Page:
AUTHOR : MARK BUTTON
Mark Button has spent the past 17-plus years writing about sports for newspapers, magazines and the Internet. He's worked for the Dallas Morning News, Corpus Christi Caller-Times, Rocky Mountain News, CNN/SportsIllustrated.com, Mobile Press-Register and Avid Golfer.
Originally from Kansas, Button has worked for Texas Links since 2008. He published his first children's book in 2011. "Finding Ti Ming & Tem Po, Legend of the golf gods" is a magical journey filled with character-building life lessons. Button plays golf about four times a month and carries an 8.7 GHIN handicap index.
Tis the season to don your colors.
No, this isn't a column about your favorite college football team. The colors in question here are the red, white and blue of the American flag.
Starting last month and running through November, patriotism continues to be on high in the golf world. With apologies to the contrived FedEx Cup Playoffs, international team golf has taken center stage with the playing of the Walker Cup and Solheim Cup last month and the Presidents Cup looming in November.
The pageantry of individuals playing as teams for their countries will soon touch Texas, too. The sixth playing of The Spirit International starts Nov. 2 at Whispering Pines Golf Club in Trinity. In one of the most unique formats in all of golf competition, teams consisting of two men, two women and a coach from 20 countries will vie for gold medals in five events played through 72 holes of best ball format.
If you've never been to Whispering Pines, this is the perfect opportunity. It's free, the golf is superb and the passion is contagious.
There's something special about golf events played in team formats. Maybe it's because golf is such an individual game. Other than one's caddie, golfers rely solely on themselves for success. So many of our other favorite sports allow for teamwork—a key block in football, a timely pass in basketball—and it underscores how unique and difficult golf is. It's just you, the golf ball and the course.
When you add in patriotism and playing for an entire country to the team format in golf, the results are extraordinary.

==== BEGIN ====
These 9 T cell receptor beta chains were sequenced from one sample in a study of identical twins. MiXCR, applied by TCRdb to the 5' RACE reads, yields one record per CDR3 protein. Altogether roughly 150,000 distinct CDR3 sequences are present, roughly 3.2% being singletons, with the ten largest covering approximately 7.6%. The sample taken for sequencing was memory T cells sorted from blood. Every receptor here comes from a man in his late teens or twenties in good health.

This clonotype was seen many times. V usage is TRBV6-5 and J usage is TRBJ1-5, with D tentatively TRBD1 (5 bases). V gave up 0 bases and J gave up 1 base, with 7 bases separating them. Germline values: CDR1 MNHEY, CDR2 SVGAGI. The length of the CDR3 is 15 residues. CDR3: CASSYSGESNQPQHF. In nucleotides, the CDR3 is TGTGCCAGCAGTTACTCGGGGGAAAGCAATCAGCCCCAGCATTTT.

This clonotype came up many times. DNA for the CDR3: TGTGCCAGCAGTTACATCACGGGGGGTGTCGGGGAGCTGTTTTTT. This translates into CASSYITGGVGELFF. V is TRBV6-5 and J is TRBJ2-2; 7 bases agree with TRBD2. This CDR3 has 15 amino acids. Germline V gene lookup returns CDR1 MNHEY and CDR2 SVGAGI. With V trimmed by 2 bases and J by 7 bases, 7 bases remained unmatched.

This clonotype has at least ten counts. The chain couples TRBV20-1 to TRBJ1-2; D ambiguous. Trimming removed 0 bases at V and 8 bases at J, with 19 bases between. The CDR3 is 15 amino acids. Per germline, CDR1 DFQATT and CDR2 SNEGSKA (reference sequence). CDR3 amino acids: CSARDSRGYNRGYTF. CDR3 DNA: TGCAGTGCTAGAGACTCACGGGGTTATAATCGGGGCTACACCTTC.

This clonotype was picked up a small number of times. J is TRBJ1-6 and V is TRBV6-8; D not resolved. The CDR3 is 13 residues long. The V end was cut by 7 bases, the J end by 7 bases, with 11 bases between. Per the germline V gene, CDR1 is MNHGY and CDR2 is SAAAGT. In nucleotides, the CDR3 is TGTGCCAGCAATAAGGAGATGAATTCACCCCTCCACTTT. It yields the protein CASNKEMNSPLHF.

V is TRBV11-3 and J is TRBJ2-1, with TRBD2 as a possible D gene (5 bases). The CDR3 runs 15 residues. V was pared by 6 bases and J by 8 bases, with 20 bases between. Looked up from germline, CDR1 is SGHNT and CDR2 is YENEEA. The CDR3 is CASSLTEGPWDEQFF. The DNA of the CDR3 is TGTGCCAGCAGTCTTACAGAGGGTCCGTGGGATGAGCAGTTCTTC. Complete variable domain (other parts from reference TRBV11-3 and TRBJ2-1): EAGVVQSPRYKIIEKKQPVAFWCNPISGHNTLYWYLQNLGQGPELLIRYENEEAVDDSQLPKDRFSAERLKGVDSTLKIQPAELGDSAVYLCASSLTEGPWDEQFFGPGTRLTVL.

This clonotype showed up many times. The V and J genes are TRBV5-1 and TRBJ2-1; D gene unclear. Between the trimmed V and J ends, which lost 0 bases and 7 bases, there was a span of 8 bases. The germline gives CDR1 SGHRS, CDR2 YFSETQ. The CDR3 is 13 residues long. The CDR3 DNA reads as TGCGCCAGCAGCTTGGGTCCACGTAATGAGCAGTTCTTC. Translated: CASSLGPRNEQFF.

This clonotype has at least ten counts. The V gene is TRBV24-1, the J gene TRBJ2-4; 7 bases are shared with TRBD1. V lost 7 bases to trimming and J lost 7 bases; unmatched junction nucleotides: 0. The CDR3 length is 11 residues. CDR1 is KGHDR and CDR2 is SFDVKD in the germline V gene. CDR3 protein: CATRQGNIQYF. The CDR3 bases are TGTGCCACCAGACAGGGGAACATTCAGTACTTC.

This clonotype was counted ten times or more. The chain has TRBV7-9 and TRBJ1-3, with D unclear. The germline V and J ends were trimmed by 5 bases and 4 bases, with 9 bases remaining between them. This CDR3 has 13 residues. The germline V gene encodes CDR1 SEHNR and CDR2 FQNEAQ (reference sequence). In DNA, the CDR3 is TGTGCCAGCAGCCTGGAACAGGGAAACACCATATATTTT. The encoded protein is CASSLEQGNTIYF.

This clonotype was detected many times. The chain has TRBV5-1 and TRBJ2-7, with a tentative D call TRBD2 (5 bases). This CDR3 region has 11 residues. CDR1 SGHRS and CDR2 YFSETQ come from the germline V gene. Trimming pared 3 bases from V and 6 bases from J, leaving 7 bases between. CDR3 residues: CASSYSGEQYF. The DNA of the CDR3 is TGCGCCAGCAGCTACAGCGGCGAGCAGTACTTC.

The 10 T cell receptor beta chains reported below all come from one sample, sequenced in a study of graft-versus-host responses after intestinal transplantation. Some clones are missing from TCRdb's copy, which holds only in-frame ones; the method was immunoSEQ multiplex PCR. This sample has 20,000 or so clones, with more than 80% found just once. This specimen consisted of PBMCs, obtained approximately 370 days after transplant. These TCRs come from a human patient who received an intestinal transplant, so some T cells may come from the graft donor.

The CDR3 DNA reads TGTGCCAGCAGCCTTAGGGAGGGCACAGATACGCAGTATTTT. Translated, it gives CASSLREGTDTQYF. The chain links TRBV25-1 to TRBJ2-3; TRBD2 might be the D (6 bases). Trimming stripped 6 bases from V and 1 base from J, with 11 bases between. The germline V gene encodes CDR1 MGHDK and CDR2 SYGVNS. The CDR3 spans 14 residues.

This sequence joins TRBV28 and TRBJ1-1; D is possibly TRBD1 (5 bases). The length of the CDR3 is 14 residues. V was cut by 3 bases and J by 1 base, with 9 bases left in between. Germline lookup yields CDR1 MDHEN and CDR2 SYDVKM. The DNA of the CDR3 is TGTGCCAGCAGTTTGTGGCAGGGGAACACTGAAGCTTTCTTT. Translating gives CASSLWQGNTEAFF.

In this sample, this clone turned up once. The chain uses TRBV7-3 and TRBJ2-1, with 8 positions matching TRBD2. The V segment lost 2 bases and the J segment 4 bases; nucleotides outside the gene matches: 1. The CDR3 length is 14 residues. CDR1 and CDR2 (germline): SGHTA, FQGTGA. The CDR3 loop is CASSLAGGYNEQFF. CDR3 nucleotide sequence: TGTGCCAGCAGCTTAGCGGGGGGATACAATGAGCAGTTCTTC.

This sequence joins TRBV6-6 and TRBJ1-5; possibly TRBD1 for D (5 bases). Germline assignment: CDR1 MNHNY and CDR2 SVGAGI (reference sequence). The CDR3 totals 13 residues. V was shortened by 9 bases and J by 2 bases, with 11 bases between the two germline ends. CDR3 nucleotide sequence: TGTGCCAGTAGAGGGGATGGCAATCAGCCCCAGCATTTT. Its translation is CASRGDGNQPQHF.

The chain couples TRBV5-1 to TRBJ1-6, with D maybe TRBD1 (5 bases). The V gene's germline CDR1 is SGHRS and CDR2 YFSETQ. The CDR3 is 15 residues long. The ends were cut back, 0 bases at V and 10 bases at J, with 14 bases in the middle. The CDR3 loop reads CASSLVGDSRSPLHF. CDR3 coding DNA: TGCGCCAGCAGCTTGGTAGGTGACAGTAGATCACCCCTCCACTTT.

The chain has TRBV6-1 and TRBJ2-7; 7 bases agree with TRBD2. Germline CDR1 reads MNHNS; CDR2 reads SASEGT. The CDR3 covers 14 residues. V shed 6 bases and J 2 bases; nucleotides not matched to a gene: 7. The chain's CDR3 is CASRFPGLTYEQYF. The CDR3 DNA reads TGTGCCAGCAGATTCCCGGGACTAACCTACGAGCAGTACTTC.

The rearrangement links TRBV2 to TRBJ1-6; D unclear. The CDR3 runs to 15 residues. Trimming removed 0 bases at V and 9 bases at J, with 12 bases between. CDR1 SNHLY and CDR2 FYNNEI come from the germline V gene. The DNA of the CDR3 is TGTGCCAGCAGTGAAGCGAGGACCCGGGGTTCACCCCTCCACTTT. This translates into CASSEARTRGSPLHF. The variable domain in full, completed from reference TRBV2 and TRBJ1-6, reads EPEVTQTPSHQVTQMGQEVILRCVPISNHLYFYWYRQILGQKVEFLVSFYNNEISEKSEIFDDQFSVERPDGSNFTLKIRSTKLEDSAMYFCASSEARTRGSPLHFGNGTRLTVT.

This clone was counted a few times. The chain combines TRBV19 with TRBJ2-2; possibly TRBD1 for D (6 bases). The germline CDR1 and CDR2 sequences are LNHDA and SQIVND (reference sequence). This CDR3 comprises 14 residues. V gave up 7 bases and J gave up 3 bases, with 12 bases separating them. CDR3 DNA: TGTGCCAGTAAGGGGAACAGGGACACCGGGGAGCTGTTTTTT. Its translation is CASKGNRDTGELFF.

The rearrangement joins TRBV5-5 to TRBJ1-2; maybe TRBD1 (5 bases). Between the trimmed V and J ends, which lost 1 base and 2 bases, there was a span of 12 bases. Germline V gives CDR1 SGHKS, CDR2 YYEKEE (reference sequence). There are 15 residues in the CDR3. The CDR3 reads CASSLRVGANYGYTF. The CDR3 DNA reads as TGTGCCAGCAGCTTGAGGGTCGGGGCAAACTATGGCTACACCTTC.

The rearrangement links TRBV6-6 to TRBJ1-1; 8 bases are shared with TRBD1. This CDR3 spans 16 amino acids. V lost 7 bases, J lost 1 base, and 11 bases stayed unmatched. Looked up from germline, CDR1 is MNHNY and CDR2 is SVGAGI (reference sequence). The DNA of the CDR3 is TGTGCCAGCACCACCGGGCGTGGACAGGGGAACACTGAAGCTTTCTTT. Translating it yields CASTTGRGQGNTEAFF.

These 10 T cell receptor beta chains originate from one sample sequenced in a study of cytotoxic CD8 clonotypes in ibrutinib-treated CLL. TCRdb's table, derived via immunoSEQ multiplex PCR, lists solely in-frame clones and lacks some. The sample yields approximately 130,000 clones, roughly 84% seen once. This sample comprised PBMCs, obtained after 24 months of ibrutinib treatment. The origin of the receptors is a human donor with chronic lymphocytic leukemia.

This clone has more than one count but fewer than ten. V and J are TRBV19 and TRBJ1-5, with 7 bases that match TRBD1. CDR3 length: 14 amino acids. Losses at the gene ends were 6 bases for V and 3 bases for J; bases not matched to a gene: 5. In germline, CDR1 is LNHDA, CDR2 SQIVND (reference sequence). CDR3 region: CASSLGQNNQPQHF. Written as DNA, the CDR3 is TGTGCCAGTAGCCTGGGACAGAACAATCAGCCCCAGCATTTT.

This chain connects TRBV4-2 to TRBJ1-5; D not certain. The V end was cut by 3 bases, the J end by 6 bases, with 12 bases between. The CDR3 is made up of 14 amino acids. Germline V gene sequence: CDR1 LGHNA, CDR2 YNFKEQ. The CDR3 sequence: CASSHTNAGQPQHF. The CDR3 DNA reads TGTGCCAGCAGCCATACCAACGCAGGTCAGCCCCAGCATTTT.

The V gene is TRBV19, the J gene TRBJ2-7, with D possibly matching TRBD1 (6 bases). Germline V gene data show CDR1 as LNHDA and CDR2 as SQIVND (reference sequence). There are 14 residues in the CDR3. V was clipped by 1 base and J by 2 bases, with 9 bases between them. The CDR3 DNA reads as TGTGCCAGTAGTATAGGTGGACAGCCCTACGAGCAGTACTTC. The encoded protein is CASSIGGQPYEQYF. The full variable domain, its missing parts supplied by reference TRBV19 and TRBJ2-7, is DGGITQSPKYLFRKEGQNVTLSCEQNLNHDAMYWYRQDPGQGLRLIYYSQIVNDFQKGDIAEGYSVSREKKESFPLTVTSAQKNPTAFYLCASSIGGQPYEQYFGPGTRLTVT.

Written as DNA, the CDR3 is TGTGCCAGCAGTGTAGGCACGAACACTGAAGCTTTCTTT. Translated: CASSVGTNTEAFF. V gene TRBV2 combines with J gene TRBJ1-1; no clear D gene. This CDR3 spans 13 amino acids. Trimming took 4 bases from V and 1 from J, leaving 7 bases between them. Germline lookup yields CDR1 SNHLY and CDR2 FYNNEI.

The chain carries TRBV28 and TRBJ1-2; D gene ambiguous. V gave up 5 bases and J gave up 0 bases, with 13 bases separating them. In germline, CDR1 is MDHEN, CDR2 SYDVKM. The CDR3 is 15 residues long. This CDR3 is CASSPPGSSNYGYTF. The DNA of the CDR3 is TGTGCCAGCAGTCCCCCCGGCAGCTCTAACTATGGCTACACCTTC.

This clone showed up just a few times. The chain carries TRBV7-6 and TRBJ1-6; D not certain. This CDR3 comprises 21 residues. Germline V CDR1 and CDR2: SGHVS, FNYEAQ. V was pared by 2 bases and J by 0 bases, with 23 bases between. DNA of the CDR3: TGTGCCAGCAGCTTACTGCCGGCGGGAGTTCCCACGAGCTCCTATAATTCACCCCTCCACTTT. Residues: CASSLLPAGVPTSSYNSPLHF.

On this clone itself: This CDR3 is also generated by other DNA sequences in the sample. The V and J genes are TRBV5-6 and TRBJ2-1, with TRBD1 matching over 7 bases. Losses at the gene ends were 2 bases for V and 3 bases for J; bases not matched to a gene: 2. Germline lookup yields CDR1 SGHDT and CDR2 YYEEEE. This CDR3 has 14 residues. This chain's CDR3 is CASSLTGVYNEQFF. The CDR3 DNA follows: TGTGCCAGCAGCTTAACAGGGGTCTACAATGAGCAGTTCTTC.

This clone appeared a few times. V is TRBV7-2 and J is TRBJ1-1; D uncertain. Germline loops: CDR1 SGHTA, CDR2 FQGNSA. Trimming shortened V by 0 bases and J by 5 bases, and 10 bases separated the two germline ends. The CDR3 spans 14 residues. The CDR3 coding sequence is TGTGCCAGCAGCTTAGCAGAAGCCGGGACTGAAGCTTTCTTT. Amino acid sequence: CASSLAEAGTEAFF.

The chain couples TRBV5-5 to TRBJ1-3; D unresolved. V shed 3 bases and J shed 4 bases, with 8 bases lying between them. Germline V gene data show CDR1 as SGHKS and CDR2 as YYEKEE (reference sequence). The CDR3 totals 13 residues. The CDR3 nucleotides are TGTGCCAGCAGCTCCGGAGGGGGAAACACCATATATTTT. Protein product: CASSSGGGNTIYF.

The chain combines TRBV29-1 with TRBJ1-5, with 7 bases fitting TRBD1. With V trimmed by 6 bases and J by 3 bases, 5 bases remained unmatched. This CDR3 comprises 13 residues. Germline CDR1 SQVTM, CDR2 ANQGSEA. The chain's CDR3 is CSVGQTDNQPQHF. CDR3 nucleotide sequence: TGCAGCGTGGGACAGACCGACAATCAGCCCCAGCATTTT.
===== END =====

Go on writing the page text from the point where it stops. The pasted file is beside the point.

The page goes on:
Just look at the photo of Jordan Spieth on page 43. It really says everything about playing on a team for your country. The emotion is raw, genuine and unadulterated. He's played on the PGA Tour. He's won USGA national championships.
He'll also be the first to tell you that playing for his country means more to him than any of it. It showed in September during the Walker Cup. Spieth was the only U.S. Team member to post an undefeated record (2-0-1) in Great Britain & Ireland's 14-12 victory.
During the weekend of the Solheim Cup, I woke by 6 o'clock each morning, rolled out to the couch and flipped on the telecast from Ireland. One of my favorite things in the world is waking early on the weekend for international team golf played across the ocean—namely the Ryder Cup every two years. This year's Solheim Cup was equally as thrilling.
I rooted hard for LPGA Tour rookie Ryan O'Toole, who was a controversial pick by U.S. captain Rosie Jones. Like Spieth at the Walker Cup, O'Toole finished undefeated (2-0-2) and was one of the bright spots for America.
Even though Europe rallied to win back the Solheim Cup for the first time since 2003, it was compelling TV. Watching players like Christina Kim, Paula Creamer and Michelle Wie show so much emotion was a joy to watch.
Maybe that's why I love these international competitions so much. It's really the only time in golf (outside of winning a major, I suppose) when it's acceptable for players to go over the top with fist pumps and tree-rattling screams after making a clutch putt. You just don't see that kind of emotion in other events.
I'm looking forward to witnessing that kind of passion at The Spirit International. With the Ryder Cup, Walker Cup and Solheim Cup all resting in the hands of the Europeans, The Spirit is the next chance for the U.S. to win one for the red, white and blue.